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Envisioning Help Resources for the Future Information Ecology: Toward an Enriched Sense of Help

Stephanie W. Haas, moderator

Sparking Synergies: Bringing Research and Practice Together @ ASIST '05 (ASIS&T 2005)
Westin Charlotte, Charlotte, North Carolina, October 28 - November 2, 2005


Abstract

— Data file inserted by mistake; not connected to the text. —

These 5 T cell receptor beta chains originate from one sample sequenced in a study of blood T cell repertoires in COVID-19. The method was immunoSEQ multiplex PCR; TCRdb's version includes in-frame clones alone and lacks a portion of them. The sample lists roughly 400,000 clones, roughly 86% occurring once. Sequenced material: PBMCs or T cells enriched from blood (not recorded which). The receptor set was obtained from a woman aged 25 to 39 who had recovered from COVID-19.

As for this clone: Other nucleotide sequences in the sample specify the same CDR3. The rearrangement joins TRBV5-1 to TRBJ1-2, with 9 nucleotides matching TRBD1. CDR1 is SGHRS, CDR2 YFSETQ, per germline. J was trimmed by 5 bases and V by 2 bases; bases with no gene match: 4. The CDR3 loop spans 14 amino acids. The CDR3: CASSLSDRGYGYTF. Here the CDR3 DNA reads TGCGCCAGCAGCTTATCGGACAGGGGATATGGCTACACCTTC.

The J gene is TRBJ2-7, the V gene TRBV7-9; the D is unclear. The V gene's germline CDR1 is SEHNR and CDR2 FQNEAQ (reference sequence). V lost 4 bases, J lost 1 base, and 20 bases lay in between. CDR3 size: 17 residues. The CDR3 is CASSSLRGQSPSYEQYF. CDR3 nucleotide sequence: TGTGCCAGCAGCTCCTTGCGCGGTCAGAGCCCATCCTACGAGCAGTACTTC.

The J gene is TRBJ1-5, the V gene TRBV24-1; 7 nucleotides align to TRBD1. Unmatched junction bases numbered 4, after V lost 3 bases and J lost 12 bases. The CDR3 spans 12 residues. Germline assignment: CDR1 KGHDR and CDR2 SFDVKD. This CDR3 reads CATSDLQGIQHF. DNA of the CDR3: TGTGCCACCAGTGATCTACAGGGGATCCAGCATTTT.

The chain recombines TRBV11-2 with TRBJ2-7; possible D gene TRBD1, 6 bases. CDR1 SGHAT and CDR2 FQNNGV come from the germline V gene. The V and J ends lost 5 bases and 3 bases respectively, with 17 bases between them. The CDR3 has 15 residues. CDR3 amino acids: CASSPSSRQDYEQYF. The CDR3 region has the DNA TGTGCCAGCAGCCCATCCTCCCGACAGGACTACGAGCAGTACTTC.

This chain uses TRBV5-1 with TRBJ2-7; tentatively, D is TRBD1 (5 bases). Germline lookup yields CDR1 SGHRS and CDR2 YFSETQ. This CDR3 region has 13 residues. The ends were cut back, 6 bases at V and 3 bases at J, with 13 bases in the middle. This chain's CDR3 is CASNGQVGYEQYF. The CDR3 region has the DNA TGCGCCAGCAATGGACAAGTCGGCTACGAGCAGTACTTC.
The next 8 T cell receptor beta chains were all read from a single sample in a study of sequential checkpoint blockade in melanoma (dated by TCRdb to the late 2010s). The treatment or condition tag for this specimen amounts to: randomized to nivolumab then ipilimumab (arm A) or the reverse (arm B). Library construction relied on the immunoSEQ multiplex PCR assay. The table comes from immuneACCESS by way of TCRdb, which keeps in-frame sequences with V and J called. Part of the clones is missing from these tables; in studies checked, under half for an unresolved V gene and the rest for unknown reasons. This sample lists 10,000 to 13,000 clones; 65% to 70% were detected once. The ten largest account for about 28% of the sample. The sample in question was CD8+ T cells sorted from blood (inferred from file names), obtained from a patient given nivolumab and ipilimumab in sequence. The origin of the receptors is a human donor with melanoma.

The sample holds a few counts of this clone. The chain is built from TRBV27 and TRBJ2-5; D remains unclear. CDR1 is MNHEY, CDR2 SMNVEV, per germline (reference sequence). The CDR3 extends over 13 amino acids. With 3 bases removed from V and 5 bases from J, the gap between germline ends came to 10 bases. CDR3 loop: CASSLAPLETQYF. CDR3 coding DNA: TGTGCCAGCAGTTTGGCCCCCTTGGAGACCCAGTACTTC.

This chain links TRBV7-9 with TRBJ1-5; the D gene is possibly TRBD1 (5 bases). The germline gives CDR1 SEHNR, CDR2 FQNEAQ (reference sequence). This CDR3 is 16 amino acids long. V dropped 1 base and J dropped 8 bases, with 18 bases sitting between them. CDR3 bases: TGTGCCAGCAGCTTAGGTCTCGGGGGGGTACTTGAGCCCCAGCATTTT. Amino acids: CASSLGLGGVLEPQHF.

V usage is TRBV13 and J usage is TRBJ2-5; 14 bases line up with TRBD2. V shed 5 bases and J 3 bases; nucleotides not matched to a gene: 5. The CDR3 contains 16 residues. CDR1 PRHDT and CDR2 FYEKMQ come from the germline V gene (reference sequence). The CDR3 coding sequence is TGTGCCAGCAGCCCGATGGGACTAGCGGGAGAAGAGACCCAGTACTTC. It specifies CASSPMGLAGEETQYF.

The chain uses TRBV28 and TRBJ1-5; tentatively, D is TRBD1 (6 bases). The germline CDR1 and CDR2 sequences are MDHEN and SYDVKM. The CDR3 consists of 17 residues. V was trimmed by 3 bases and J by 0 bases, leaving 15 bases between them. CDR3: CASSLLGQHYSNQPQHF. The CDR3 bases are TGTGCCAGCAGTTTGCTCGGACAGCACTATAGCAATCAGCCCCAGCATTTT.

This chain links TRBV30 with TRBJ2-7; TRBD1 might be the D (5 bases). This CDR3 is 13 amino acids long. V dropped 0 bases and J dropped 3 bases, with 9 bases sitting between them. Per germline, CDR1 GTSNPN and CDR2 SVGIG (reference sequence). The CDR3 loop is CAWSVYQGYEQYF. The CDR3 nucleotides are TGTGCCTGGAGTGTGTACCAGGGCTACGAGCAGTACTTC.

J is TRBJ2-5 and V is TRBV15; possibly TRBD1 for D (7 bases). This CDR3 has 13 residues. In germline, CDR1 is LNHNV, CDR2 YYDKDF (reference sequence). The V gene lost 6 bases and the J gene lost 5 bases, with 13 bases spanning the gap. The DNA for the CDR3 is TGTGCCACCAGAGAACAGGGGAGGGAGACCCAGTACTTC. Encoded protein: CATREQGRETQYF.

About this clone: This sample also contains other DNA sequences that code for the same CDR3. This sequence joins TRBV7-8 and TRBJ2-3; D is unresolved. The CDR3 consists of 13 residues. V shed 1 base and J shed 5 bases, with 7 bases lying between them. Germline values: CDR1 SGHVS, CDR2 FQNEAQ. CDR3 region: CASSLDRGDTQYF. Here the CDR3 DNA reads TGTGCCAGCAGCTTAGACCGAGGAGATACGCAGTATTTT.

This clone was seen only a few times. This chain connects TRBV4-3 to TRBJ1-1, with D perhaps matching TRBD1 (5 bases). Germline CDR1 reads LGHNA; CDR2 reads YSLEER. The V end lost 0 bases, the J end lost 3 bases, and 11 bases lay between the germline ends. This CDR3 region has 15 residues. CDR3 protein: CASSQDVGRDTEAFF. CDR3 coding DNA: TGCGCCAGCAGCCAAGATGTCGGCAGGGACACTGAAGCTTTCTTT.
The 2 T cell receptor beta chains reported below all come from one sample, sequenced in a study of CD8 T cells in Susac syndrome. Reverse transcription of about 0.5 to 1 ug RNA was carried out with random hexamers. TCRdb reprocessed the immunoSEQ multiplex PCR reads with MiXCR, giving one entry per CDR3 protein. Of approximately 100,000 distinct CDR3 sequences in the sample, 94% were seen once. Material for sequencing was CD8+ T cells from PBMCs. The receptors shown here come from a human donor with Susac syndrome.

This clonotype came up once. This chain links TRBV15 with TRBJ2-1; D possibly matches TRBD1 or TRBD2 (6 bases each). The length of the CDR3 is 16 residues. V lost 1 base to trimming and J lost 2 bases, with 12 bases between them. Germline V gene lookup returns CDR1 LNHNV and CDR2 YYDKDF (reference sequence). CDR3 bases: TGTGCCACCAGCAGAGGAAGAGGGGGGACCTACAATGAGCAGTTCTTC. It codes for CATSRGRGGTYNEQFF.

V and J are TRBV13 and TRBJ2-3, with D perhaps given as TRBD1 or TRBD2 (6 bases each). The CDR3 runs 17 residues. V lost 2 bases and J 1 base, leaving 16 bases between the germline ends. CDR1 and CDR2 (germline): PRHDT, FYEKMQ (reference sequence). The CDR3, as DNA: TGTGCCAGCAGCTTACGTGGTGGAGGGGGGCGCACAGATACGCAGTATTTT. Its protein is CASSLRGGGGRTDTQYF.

Increasingly, people turn first to the Web to seek information, perform routine transactions, shop, or find entertainment. Yet even when puzzled or overwhelmed by complex information, tasks, and tools, people continue to be exceedingly reluctant to use help resources, except as a last resort. Reasons for this include not knowing what help resources (if any) are available, assuming help will be irrelevant to their needs, expecting it to be of poor quality, and viewing the use of help as an admission of failure. It is time to reconsider the role and nature of help. In fact, the word “help” itself may be part of the problem. In January 2005, GovStat sponsored a symposium on help: “Help in Public Access Websites: Understanding What you Find”. The goal of the symposium was to synthesize what we had learned about people’s needs for a variety of help resources into a new vision of what help could and should be. This panel reunites symposium participants to share and discuss the symposium findings. and involve the audience in envisioning what help should be and formulating the research agenda to get us there. Panelists will combine their views as researchers and practitioners in continuing to build a new vision of help and its role in the information ecology.

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